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Gov. Brown: Weather system fueling Oregon wildfires 'has finally broken down'

More than 40,000 Oregonians have evacuated their communities and an estimated 500,000 statewide are under some level of evacuation orders because of wildfires.

PORTLAND, Ore — Oregon Gov. Kate Brown offered some good news at her Friday news conference on the wildfires burning across the state.

"The weather system fueling these fires over the past few days has finally broken down," Brown said. "We anticipate cooler air and moisture coming in the next few days, which is really good news."

Wildfires fueled by a historic wind event beginning Monday had burned more than 1 million acres of land as of Friday, Brown said.

Doug Grafe, Oregon's chief deputy state fire marshal, said Friday that the improving weather conditions would allow fire crews to transition from life saving efforts to fire suppression and containment. A westerly flow from the ocean will bring lower temperatures and moisture, Grafe said, and the conditions will improve next week.

"The weather is going to be favorable for us," he said.

More than 40,000 Oregonians have evacuated their communities and an estimated 500,000 people statewide are under some level of evacuation orders because of wildfires, Gov. Brown said.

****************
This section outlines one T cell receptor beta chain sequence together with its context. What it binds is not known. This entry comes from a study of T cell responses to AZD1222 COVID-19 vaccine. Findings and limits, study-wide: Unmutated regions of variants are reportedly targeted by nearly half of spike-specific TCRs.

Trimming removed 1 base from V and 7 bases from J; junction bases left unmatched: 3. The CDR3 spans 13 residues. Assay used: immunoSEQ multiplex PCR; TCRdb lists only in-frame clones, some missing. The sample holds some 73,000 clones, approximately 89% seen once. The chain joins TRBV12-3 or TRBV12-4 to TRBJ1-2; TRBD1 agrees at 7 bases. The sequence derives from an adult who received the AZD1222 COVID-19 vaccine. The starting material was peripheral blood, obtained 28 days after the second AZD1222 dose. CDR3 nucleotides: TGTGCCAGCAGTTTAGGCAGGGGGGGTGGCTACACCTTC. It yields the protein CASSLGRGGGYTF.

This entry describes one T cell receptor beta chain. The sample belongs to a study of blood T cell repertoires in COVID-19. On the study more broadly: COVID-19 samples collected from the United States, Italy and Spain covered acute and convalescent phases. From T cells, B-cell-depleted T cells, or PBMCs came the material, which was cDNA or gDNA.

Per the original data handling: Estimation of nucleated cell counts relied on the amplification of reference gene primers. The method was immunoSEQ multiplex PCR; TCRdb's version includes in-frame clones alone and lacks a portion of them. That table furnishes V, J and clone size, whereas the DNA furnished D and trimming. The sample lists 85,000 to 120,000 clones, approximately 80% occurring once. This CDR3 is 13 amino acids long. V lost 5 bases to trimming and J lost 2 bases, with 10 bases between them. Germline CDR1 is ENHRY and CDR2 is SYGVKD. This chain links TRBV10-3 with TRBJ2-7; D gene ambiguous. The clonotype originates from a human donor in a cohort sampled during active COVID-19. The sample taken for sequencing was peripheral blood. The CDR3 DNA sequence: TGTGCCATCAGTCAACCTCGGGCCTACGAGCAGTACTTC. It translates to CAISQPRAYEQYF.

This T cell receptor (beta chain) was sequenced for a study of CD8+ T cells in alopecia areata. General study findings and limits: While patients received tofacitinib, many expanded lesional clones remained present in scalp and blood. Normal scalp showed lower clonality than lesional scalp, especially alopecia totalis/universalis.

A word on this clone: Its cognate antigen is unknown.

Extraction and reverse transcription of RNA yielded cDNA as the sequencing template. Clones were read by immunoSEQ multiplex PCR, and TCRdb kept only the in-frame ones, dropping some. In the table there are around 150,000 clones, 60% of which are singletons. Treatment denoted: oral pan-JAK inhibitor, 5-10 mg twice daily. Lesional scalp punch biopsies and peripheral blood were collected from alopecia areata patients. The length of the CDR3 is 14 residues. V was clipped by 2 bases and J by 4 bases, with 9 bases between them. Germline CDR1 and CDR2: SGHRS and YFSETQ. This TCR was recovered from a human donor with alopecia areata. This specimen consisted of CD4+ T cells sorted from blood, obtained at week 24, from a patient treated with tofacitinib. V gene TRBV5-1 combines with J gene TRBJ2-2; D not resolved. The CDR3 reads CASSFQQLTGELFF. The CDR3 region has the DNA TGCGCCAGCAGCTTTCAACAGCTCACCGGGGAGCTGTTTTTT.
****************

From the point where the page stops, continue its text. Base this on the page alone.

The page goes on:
There have been at least five confirmed deaths due to wildfires as of Friday morning. Dozens of people are missing, Brown said, specifically in Jackson, Lane and Marion counties.

"Many Oregonians are suffering right now," Brown said. "We are doing everything we can to fight these fires."

Oregon's emergency declaration was approved by the federal government, which will bring more firefighting resources to Oregon and more assistance with temporary housing.

“I did speak with the president last night. He promised us all of his support and the resources and people power that we needed,” Brown said.

On Wednesday, the governor said Oregonians should expect to see a great deal of loss, both in structures and in human lives. The communities of Detroit in Marion County; Blue River and Vida in Lane County; and Phoenix and Talent in Jackson County are "substantially destroyed," Brown said.

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